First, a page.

Her goal, it adds, is to develop bulls that will only sire male offspring in a project she's dubbed "Boys Only." That, Van Eenennaam says, would help beef ranchers out as males are bigger and grow faster and would make the industry more efficient.
She and her lab are going about it by inserting the SRY gene, which is usually found on the Y chromosome, on the X chromosome, Tech Review says. In mammals, that gene, also called testis-determining factor, can make an animal physically male, even without a Y chromosome, it adds.
So far, Tech Review reports that Van Eenennaam and her team have been able to add SRY to an X chromosome in male skin cells, and that they next have to tackle doing that in a cattle embryo or cloning that altered skin cell. Any males made in this way are expected to be sterile, it notes.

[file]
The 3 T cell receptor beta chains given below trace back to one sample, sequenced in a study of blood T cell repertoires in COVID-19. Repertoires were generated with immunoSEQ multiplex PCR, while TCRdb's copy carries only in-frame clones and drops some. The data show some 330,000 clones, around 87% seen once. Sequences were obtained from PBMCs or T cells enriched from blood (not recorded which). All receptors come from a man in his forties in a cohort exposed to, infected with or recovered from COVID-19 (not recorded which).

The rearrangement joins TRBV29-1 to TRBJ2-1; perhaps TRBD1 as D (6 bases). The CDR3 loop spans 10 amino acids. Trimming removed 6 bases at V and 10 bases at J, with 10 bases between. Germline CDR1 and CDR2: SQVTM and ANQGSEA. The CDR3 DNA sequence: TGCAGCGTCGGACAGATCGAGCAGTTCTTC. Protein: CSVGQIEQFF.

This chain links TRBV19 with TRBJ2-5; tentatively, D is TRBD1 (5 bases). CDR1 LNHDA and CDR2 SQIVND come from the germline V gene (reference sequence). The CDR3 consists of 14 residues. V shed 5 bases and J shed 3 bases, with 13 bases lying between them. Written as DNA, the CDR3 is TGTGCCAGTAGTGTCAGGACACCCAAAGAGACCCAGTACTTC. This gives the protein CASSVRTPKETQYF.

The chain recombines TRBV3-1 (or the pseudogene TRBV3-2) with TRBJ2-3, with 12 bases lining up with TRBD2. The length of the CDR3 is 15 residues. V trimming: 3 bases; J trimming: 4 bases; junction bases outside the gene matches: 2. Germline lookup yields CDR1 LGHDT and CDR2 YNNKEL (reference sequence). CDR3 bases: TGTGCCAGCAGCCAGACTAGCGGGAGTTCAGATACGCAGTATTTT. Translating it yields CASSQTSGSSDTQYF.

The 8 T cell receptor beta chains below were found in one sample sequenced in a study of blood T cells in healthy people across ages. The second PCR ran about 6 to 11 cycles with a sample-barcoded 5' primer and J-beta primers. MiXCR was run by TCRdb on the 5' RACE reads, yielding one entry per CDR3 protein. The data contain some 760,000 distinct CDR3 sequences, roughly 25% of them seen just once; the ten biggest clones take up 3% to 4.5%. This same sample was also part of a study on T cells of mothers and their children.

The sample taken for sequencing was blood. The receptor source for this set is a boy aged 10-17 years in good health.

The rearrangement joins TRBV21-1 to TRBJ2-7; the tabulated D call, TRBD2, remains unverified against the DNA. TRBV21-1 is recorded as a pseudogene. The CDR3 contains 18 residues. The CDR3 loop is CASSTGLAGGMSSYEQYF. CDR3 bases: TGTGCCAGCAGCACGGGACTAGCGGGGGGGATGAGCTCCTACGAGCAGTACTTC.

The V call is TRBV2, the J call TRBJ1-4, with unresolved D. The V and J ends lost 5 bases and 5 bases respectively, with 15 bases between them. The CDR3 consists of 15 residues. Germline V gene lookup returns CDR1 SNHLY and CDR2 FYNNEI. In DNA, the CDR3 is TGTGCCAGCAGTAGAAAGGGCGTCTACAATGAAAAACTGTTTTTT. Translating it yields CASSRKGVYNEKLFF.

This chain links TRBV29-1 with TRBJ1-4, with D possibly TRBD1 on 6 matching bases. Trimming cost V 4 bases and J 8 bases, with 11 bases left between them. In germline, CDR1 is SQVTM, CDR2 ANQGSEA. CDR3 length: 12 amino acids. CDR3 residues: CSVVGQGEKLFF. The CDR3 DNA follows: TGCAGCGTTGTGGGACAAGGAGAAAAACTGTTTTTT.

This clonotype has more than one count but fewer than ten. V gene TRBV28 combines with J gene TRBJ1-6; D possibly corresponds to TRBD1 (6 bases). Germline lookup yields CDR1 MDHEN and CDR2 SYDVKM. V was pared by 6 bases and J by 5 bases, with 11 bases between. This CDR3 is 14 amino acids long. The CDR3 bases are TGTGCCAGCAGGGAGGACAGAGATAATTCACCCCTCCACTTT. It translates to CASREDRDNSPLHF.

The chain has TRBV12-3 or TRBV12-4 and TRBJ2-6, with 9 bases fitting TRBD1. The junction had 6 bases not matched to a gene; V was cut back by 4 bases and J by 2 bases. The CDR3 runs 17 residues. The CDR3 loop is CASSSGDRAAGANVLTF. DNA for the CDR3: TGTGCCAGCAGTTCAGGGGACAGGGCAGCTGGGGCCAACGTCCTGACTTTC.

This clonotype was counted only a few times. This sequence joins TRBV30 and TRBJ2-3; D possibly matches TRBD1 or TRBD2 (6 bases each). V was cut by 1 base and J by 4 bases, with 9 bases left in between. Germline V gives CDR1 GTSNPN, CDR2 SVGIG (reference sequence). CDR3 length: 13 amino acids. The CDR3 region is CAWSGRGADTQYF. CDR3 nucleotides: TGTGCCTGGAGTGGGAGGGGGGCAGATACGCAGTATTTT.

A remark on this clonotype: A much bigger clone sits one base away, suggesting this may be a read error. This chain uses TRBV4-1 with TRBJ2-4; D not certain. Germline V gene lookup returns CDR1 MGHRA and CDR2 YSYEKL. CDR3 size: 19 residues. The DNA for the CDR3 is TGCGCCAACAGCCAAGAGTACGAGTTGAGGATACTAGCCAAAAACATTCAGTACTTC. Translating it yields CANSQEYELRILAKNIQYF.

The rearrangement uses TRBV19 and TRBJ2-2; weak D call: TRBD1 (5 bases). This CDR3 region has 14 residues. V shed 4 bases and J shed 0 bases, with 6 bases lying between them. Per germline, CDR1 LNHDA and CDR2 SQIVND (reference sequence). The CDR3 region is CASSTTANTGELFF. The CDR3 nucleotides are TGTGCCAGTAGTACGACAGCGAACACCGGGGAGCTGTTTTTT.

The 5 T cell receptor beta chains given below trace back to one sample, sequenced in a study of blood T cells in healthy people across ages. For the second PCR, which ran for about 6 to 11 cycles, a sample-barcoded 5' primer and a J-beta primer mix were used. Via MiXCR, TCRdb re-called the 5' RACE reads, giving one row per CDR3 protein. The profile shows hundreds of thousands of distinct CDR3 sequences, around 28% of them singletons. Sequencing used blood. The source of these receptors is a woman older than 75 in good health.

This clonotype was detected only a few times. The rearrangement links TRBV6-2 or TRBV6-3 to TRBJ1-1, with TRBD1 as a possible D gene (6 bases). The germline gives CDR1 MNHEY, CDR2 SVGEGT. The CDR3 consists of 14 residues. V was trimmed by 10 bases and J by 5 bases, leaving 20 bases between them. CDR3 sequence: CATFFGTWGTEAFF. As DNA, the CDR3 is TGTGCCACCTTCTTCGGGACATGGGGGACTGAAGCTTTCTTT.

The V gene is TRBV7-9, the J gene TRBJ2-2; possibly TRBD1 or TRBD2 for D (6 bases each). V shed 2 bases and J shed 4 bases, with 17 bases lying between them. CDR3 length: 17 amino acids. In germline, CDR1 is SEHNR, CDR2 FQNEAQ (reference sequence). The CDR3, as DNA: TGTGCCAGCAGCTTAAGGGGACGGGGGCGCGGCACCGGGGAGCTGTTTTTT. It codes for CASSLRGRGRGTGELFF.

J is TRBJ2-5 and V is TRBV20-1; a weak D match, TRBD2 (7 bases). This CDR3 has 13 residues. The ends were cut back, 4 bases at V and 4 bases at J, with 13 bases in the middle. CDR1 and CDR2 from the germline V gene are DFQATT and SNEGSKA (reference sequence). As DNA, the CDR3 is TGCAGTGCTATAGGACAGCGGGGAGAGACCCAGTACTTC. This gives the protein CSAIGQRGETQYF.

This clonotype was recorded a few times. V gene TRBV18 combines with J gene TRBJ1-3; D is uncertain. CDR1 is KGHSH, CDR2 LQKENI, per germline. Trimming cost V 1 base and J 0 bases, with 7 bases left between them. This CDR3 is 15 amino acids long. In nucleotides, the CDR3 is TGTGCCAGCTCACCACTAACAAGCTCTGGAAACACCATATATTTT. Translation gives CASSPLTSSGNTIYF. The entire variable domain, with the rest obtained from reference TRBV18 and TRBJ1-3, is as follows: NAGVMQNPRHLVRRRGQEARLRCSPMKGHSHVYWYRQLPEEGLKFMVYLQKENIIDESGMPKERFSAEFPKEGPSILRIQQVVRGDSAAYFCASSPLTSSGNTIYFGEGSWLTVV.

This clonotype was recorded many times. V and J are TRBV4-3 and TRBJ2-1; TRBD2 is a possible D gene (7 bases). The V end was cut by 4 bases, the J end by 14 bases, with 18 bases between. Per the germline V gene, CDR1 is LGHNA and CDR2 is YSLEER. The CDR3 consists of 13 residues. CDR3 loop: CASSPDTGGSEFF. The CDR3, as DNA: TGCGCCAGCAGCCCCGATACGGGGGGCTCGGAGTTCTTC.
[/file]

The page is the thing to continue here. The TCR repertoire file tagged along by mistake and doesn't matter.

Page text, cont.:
Van Eenennaam has previously worked on developing hornless dairy cows by splicing a gene from Angus cattle, which naturally lack horns, into dairy-producing Holsteins.